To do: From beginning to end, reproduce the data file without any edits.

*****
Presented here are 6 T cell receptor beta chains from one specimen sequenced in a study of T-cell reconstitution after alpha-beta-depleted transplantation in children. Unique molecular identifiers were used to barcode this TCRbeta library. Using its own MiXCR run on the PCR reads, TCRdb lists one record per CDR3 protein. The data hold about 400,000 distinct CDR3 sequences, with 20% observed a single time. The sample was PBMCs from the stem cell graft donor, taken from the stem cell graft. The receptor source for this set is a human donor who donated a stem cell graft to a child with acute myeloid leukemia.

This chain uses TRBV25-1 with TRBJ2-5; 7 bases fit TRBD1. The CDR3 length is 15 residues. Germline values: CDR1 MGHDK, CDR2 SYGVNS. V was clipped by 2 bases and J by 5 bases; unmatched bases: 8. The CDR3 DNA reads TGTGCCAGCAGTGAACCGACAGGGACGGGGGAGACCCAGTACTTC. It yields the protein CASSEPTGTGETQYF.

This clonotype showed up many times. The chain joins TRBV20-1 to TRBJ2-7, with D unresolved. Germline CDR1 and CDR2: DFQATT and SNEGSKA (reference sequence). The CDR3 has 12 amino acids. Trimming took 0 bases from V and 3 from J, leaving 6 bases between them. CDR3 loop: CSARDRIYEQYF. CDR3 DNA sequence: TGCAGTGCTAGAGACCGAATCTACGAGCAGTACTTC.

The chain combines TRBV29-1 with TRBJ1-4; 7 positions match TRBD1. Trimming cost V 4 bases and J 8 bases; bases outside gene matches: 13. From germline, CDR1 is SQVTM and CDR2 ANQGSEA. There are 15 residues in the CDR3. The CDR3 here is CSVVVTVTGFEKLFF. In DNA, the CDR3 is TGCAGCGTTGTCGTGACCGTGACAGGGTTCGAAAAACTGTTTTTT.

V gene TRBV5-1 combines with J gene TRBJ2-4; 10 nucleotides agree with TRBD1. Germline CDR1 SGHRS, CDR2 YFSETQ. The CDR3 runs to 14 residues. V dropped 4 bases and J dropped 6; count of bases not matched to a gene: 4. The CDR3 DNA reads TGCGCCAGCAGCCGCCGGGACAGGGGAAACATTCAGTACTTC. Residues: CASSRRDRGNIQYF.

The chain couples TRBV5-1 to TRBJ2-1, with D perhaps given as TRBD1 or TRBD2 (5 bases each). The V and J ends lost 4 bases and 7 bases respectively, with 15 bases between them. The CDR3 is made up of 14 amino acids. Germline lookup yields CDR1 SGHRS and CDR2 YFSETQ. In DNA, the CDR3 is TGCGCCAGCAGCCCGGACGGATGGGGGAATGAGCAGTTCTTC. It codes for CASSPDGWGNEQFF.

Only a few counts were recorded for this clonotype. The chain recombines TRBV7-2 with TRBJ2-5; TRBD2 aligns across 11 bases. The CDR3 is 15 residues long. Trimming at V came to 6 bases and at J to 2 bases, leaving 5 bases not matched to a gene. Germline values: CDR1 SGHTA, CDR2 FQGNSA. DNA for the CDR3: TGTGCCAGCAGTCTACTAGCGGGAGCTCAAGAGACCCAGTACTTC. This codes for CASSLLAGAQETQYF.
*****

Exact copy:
Presented here are 6 T cell receptor beta chains from one specimen sequenced in a study of T-cell reconstitution after alpha-beta-depleted transplantation in children. Unique molecular identifiers were used to barcode this TCRbeta library. Using its own MiXCR run on the PCR reads, TCRdb lists one record per CDR3 protein. The data hold about 400,000 distinct CDR3 sequences, with 20% observed a single time. The sample was PBMCs from the stem cell graft donor, taken from the stem cell graft. The receptor source for this set is a human donor who donated a stem cell graft to a child with acute myeloid leukemia.

This chain uses TRBV25-1 with TRBJ2-5; 7 bases fit TRBD1. The CDR3 length is 15 residues. Germline values: CDR1 MGHDK, CDR2 SYGVNS. V was clipped by 2 bases and J by 5 bases; unmatched bases: 8. The CDR3 DNA reads TGTGCCAGCAGTGAACCGACAGGGACGGGGGAGACCCAGTACTTC. It yields the protein CASSEPTGTGETQYF.

This clonotype showed up many times. The chain joins TRBV20-1 to TRBJ2-7, with D unresolved. Germline CDR1 and CDR2: DFQATT and SNEGSKA (reference sequence). The CDR3 has 12 amino acids. Trimming took 0 bases from V and 3 from J, leaving 6 bases between them. CDR3 loop: CSARDRIYEQYF. CDR3 DNA sequence: TGCAGTGCTAGAGACCGAATCTACGAGCAGTACTTC.

The chain combines TRBV29-1 with TRBJ1-4; 7 positions match TRBD1. Trimming cost V 4 bases and J 8 bases; bases outside gene matches: 13. From germline, CDR1 is SQVTM and CDR2 ANQGSEA. There are 15 residues in the CDR3. The CDR3 here is CSVVVTVTGFEKLFF. In DNA, the CDR3 is TGCAGCGTTGTCGTGACCGTGACAGGGTTCGAAAAACTGTTTTTT.

V gene TRBV5-1 combines with J gene TRBJ2-4; 10 nucleotides agree with TRBD1. Germline CDR1 SGHRS, CDR2 YFSETQ. The CDR3 runs to 14 residues. V dropped 4 bases and J dropped 6; count of bases not matched to a gene: 4. The CDR3 DNA reads TGCGCCAGCAGCCGCCGGGACAGGGGAAACATTCAGTACTTC. Residues: CASSRRDRGNIQYF.

The chain couples TRBV5-1 to TRBJ2-1, with D perhaps given as TRBD1 or TRBD2 (5 bases each). The V and J ends lost 4 bases and 7 bases respectively, with 15 bases between them. The CDR3 is made up of 14 amino acids. Germline lookup yields CDR1 SGHRS and CDR2 YFSETQ. In DNA, the CDR3 is TGCGCCAGCAGCCCGGACGGATGGGGGAATGAGCAGTTCTTC. It codes for CASSPDGWGNEQFF.

Only a few counts were recorded for this clonotype. The chain recombines TRBV7-2 with TRBJ2-5; TRBD2 aligns across 11 bases. The CDR3 is 15 residues long. Trimming at V came to 6 bases and at J to 2 bases, leaving 5 bases not matched to a gene. Germline values: CDR1 SGHTA, CDR2 FQGNSA. DNA for the CDR3: TGTGCCAGCAGTCTACTAGCGGGAGCTCAAGAGACCCAGTACTTC. This codes for CASSLLAGAQETQYF.